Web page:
Movie restoration is not just big money, but very hard work and, and above all, it needs a kind of dedication that translates into passion. Once, it was Ismail Merchant's enthusiasm that helped get Satyajit Ray's masterpieces out of the wilderness and into the labs -- and we now have brand new prints of all his works, which look even better than the originals.
It may seem like sheer coincidence that as the Venice Film Festival gets set to screen a whole lot of restored classics that include our own Guru Dutt masterpiece, Pyaasa, the celebrated Italian designer, Giorgio Armani, is going beyond cutting cloth and styling seduction to infuse a fresh lease of celluloid life into battered old movie prints -- crying to get back to rolling in projector rooms. Armani has just helped reconstruct Marco Bellocchio's 50-year-old Italian film, Fists in the Pocket.
The movie premiered at the 1956 Locarno Film Festival (in the scenic Swiss canton of Ticino), and a crisp new edition of Fists in the Pocket will presented at the 68th edition of the cinematic event on August 14.
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Fists in the Pocket was restored by Kavac Film at its lab at Bologna.Happy to see his ties with the Italian cinema strengthened, Armani told the Italian newspaper, La Republica, "When I was a child, the cinema was for me the most beautiful route of escape from reality. I liked to imagine every time to live the same adventures and emotions of the characters. To have had a chance during my career to work with the best directors and actors, creating great stories and be able to contribute to the preservation of movie heritage is a dream come true."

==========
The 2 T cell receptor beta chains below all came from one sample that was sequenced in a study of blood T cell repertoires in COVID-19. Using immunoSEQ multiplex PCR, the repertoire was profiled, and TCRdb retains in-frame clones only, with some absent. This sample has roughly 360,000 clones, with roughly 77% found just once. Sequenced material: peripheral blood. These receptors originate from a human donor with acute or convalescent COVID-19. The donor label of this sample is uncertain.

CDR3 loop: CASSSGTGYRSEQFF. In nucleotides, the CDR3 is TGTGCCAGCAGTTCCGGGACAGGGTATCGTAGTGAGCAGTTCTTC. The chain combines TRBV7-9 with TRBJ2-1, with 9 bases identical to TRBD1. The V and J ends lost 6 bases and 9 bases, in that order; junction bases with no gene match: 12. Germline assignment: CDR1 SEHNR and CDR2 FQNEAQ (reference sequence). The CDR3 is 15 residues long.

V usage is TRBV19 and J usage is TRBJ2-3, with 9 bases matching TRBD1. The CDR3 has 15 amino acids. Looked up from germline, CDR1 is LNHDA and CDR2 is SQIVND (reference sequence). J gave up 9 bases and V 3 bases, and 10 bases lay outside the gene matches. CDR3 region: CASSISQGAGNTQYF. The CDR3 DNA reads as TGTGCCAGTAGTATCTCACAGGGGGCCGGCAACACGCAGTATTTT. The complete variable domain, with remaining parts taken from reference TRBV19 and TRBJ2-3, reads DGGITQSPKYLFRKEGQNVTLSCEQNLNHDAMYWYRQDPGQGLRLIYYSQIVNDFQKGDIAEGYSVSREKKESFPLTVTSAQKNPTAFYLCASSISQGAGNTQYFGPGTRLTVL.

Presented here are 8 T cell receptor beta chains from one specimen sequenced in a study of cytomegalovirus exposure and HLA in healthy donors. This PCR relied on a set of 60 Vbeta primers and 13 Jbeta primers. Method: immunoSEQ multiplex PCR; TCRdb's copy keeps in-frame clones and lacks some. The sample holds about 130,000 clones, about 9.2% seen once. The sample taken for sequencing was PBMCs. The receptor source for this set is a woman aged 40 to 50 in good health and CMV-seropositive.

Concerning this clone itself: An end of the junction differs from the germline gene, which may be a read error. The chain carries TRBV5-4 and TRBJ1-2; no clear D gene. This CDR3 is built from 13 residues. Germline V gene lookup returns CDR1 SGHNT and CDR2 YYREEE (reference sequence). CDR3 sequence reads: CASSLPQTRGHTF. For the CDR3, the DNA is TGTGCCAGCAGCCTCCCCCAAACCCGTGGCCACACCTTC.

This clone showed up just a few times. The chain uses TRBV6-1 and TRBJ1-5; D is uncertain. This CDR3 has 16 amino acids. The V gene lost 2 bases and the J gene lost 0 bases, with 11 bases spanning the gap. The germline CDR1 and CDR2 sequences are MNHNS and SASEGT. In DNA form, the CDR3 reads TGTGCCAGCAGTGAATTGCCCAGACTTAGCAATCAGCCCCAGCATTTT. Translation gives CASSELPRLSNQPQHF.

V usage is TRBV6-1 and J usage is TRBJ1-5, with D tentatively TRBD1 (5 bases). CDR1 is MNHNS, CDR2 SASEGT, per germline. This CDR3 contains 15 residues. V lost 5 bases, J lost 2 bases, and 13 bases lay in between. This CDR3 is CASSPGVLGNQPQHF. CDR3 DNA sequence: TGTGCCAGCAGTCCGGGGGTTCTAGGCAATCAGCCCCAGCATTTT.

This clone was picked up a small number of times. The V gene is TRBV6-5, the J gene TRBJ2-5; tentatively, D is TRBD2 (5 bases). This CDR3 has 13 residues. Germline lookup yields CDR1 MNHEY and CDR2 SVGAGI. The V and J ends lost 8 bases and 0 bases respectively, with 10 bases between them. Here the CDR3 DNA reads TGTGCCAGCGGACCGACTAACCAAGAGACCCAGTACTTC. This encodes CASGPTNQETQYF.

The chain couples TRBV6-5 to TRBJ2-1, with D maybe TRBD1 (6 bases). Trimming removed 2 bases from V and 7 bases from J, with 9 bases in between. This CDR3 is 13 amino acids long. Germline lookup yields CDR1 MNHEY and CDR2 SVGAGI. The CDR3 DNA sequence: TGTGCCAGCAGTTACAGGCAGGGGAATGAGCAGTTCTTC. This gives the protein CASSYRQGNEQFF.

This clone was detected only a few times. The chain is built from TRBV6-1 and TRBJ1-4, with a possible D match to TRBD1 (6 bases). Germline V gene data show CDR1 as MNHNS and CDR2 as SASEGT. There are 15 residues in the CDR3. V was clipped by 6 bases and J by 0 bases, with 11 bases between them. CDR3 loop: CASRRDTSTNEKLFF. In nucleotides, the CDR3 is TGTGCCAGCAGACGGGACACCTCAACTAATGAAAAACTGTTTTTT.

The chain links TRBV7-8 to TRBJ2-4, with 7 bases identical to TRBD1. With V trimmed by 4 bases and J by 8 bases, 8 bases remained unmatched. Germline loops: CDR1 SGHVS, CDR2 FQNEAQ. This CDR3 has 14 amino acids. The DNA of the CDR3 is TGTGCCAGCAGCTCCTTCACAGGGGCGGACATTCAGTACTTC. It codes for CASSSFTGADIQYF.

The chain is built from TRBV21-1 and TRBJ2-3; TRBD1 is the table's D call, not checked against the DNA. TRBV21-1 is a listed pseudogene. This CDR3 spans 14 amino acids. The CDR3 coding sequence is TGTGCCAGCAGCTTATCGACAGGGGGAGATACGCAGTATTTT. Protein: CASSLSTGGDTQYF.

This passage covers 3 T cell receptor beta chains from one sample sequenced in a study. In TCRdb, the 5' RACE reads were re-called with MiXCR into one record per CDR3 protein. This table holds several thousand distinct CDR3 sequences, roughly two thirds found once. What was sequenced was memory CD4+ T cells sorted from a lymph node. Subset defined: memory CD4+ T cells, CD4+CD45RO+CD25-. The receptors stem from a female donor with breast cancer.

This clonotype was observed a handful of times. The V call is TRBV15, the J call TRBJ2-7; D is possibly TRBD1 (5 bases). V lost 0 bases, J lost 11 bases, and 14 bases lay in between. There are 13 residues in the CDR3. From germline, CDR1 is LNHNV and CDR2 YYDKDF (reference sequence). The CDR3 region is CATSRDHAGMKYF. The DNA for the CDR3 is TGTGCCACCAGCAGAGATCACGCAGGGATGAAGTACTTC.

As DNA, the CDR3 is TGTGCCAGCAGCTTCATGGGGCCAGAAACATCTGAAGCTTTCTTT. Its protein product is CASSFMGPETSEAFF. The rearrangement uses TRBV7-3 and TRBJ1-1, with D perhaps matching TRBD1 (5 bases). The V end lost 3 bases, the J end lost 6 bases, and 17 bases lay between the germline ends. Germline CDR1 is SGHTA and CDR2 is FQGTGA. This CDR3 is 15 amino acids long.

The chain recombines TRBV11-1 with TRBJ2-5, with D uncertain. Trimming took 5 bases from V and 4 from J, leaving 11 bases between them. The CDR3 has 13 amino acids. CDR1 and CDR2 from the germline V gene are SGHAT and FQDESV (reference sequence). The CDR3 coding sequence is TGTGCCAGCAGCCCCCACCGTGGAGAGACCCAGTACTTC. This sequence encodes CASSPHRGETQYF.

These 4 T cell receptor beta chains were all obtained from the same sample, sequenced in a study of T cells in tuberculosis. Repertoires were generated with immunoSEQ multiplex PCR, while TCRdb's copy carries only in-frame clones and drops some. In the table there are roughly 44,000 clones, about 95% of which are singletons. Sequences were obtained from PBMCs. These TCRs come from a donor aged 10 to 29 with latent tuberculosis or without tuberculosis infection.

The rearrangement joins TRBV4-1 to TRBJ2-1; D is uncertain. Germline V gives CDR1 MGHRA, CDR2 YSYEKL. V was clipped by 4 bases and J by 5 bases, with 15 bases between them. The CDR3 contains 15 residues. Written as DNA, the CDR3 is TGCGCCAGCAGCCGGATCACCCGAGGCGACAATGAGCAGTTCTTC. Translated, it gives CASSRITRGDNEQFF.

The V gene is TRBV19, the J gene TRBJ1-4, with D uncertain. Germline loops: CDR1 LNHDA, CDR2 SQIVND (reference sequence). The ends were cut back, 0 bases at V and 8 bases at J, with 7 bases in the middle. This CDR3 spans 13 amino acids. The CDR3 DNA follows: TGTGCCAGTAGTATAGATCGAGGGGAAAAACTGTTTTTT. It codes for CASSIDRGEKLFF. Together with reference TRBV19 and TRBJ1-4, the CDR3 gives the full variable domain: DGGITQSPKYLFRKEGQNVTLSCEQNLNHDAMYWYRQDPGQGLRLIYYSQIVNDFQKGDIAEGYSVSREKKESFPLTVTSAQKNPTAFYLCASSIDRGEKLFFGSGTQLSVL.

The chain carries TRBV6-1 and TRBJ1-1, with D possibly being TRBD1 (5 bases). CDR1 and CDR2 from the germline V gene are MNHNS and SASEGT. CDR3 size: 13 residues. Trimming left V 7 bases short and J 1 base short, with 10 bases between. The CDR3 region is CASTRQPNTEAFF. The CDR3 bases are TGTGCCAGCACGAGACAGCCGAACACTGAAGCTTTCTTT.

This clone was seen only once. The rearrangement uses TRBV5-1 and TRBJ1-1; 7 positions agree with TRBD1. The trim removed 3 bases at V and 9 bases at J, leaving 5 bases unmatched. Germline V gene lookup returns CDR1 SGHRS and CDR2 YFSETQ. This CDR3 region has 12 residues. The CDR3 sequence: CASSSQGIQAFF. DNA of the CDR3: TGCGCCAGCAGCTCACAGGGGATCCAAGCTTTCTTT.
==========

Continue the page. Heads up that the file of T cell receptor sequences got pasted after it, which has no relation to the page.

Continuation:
Aramani's relationship with the motion pictures has involved creating costumes for over 200 films -- including The Counselor. In 2001, he was one of the producers for a documentary on the history of Italian cinema, My Voyage to Italy, by no less a person than Martin Scorsese.
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In Indian cinema, there have been men like Armani and Merchant. London-based Mehelli Modi's Second Run DVD has restored Adoor Gopalakrishnan's two best-known works, Elippathayam and Kathapurushan. And Modi plans to restore several more of the master's works.
However, we still have legends like G Aravindan and Ritwick Ghatak, whose precious creations are crying for attention.